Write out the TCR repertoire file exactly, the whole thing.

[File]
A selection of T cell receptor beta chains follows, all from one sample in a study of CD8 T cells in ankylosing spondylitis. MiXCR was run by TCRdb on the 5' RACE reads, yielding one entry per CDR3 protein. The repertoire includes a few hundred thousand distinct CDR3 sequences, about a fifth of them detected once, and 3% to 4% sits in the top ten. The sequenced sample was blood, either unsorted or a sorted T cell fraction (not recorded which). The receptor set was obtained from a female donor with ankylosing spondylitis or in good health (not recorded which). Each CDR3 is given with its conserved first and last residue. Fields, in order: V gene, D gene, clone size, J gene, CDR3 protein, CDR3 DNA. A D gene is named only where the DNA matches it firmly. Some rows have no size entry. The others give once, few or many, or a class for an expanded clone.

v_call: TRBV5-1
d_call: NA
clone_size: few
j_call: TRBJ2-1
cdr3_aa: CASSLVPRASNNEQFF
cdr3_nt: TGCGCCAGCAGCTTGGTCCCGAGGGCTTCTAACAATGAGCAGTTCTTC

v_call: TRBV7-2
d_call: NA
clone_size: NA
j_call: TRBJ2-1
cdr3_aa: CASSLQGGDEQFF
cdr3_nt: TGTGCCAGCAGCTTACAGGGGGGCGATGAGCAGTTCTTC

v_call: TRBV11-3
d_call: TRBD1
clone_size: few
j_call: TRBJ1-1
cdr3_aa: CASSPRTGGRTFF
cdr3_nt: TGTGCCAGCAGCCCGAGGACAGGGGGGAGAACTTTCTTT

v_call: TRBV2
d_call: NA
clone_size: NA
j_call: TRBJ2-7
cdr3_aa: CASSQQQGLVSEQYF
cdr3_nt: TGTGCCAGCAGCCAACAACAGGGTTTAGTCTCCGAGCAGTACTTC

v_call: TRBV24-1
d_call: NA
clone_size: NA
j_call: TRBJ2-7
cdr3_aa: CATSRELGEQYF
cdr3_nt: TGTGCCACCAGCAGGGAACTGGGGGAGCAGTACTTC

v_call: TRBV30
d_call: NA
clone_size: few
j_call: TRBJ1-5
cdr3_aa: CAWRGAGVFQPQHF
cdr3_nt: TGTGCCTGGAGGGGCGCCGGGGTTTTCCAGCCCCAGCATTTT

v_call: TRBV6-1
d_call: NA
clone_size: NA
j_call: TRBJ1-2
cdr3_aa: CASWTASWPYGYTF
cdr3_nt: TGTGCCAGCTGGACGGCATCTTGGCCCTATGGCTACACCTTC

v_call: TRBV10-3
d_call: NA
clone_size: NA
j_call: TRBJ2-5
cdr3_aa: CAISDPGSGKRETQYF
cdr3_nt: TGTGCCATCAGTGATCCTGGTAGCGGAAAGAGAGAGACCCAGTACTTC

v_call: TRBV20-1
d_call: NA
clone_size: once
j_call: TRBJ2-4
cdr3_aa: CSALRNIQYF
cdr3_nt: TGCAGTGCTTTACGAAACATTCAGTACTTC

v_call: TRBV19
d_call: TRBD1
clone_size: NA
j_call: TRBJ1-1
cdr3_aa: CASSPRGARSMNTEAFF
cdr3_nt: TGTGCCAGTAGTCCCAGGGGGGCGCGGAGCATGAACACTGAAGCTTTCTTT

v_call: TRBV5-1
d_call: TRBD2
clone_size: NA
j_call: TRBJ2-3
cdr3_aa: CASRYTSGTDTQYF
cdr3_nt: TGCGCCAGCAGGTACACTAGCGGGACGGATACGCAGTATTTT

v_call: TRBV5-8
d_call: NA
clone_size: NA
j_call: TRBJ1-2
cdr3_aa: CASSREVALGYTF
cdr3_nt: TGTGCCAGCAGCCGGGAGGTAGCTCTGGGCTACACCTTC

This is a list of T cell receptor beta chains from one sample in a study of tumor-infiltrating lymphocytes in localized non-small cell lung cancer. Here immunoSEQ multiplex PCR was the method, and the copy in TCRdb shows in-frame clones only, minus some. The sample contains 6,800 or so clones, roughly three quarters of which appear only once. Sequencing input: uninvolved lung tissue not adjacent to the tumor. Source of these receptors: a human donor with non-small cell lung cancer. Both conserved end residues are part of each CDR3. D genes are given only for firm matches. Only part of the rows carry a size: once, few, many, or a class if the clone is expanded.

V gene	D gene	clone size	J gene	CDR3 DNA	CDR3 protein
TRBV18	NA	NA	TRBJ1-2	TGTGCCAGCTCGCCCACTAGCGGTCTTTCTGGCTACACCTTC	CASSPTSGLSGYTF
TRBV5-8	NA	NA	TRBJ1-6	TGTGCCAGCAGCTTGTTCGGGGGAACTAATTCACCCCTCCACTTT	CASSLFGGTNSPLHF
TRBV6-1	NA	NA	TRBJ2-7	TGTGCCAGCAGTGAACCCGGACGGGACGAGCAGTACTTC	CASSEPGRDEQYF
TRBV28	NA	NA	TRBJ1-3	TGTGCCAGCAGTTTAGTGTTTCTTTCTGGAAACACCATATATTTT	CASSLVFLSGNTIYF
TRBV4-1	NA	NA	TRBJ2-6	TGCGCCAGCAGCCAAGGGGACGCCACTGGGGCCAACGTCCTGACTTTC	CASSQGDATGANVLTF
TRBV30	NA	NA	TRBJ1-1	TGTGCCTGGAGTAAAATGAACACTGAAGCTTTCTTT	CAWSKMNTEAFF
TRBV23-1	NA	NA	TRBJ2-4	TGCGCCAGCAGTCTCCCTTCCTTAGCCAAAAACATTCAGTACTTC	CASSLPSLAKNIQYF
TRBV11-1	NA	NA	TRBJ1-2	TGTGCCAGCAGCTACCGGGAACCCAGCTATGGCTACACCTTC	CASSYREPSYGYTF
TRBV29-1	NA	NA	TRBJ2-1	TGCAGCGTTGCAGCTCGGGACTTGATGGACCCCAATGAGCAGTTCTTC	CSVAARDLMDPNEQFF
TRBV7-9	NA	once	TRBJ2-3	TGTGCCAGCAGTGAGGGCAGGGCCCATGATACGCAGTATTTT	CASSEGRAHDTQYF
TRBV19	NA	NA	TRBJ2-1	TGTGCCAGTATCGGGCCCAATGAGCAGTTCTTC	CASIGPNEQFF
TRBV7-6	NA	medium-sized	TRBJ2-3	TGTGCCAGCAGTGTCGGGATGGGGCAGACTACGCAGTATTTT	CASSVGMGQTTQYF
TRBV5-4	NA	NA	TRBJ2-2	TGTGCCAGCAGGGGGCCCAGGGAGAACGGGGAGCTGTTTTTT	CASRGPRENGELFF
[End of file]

A selection of T cell receptor beta chains follows, all from one sample in a study of CD8 T cells in ankylosing spondylitis. MiXCR was run by TCRdb on the 5' RACE reads, yielding one entry per CDR3 protein. The repertoire includes a few hundred thousand distinct CDR3 sequences, about a fifth of them detected once, and 3% to 4% sits in the top ten. The sequenced sample was blood, either unsorted or a sorted T cell fraction (not recorded which). The receptor set was obtained from a female donor with ankylosing spondylitis or in good health (not recorded which). Each CDR3 is given with its conserved first and last residue. Fields, in order: V gene, D gene, clone size, J gene, CDR3 protein, CDR3 DNA. A D gene is named only where the DNA matches it firmly. Some rows have no size entry. The others give once, few or many, or a class for an expanded clone.

v_call: TRBV5-1
d_call: NA
clone_size: few
j_call: TRBJ2-1
cdr3_aa: CASSLVPRASNNEQFF
cdr3_nt: TGCGCCAGCAGCTTGGTCCCGAGGGCTTCTAACAATGAGCAGTTCTTC

v_call: TRBV7-2
d_call: NA
clone_size: NA
j_call: TRBJ2-1
cdr3_aa: CASSLQGGDEQFF
cdr3_nt: TGTGCCAGCAGCTTACAGGGGGGCGATGAGCAGTTCTTC

v_call: TRBV11-3
d_call: TRBD1
clone_size: few
j_call: TRBJ1-1
cdr3_aa: CASSPRTGGRTFF
cdr3_nt: TGTGCCAGCAGCCCGAGGACAGGGGGGAGAACTTTCTTT

v_call: TRBV2
d_call: NA
clone_size: NA
j_call: TRBJ2-7
cdr3_aa: CASSQQQGLVSEQYF
cdr3_nt: TGTGCCAGCAGCCAACAACAGGGTTTAGTCTCCGAGCAGTACTTC

v_call: TRBV24-1
d_call: NA
clone_size: NA
j_call: TRBJ2-7
cdr3_aa: CATSRELGEQYF
cdr3_nt: TGTGCCACCAGCAGGGAACTGGGGGAGCAGTACTTC

v_call: TRBV30
d_call: NA
clone_size: few
j_call: TRBJ1-5
cdr3_aa: CAWRGAGVFQPQHF
cdr3_nt: TGTGCCTGGAGGGGCGCCGGGGTTTTCCAGCCCCAGCATTTT

v_call: TRBV6-1
d_call: NA
clone_size: NA
j_call: TRBJ1-2
cdr3_aa: CASWTASWPYGYTF
cdr3_nt: TGTGCCAGCTGGACGGCATCTTGGCCCTATGGCTACACCTTC

v_call: TRBV10-3
d_call: NA
clone_size: NA
j_call: TRBJ2-5
cdr3_aa: CAISDPGSGKRETQYF
cdr3_nt: TGTGCCATCAGTGATCCTGGTAGCGGAAAGAGAGAGACCCAGTACTTC

v_call: TRBV20-1
d_call: NA
clone_size: once
j_call: TRBJ2-4
cdr3_aa: CSALRNIQYF
cdr3_nt: TGCAGTGCTTTACGAAACATTCAGTACTTC

v_call: TRBV19
d_call: TRBD1
clone_size: NA
j_call: TRBJ1-1
cdr3_aa: CASSPRGARSMNTEAFF
cdr3_nt: TGTGCCAGTAGTCCCAGGGGGGCGCGGAGCATGAACACTGAAGCTTTCTTT

v_call: TRBV5-1
d_call: TRBD2
clone_size: NA
j_call: TRBJ2-3
cdr3_aa: CASRYTSGTDTQYF
cdr3_nt: TGCGCCAGCAGGTACACTAGCGGGACGGATACGCAGTATTTT

v_call: TRBV5-8
d_call: NA
clone_size: NA
j_call: TRBJ1-2
cdr3_aa: CASSREVALGYTF
cdr3_nt: TGTGCCAGCAGCCGGGAGGTAGCTCTGGGCTACACCTTC

This is a list of T cell receptor beta chains from one sample in a study of tumor-infiltrating lymphocytes in localized non-small cell lung cancer. Here immunoSEQ multiplex PCR was the method, and the copy in TCRdb shows in-frame clones only, minus some. The sample contains 6,800 or so clones, roughly three quarters of which appear only once. Sequencing input: uninvolved lung tissue not adjacent to the tumor. Source of these receptors: a human donor with non-small cell lung cancer. Both conserved end residues are part of each CDR3. D genes are given only for firm matches. Only part of the rows carry a size: once, few, many, or a class if the clone is expanded.

V gene	D gene	clone size	J gene	CDR3 DNA	CDR3 protein
TRBV18	NA	NA	TRBJ1-2	TGTGCCAGCTCGCCCACTAGCGGTCTTTCTGGCTACACCTTC	CASSPTSGLSGYTF
TRBV5-8	NA	NA	TRBJ1-6	TGTGCCAGCAGCTTGTTCGGGGGAACTAATTCACCCCTCCACTTT	CASSLFGGTNSPLHF
TRBV6-1	NA	NA	TRBJ2-7	TGTGCCAGCAGTGAACCCGGACGGGACGAGCAGTACTTC	CASSEPGRDEQYF
TRBV28	NA	NA	TRBJ1-3	TGTGCCAGCAGTTTAGTGTTTCTTTCTGGAAACACCATATATTTT	CASSLVFLSGNTIYF
TRBV4-1	NA	NA	TRBJ2-6	TGCGCCAGCAGCCAAGGGGACGCCACTGGGGCCAACGTCCTGACTTTC	CASSQGDATGANVLTF
TRBV30	NA	NA	TRBJ1-1	TGTGCCTGGAGTAAAATGAACACTGAAGCTTTCTTT	CAWSKMNTEAFF
TRBV23-1	NA	NA	TRBJ2-4	TGCGCCAGCAGTCTCCCTTCCTTAGCCAAAAACATTCAGTACTTC	CASSLPSLAKNIQYF
TRBV11-1	NA	NA	TRBJ1-2	TGTGCCAGCAGCTACCGGGAACCCAGCTATGGCTACACCTTC	CASSYREPSYGYTF
TRBV29-1	NA	NA	TRBJ2-1	TGCAGCGTTGCAGCTCGGGACTTGATGGACCCCAATGAGCAGTTCTTC	CSVAARDLMDPNEQFF
TRBV7-9	NA	once	TRBJ2-3	TGTGCCAGCAGTGAGGGCAGGGCCCATGATACGCAGTATTTT	CASSEGRAHDTQYF
TRBV19	NA	NA	TRBJ2-1	TGTGCCAGTATCGGGCCCAATGAGCAGTTCTTC	CASIGPNEQFF
TRBV7-6	NA	medium-sized	TRBJ2-3	TGTGCCAGCAGTGTCGGGATGGGGCAGACTACGCAGTATTTT	CASSVGMGQTTQYF
TRBV5-4	NA	NA	TRBJ2-2	TGTGCCAGCAGGGGGCCCAGGGAGAACGGGGAGCTGTTTTTT	CASRGPRENGELFF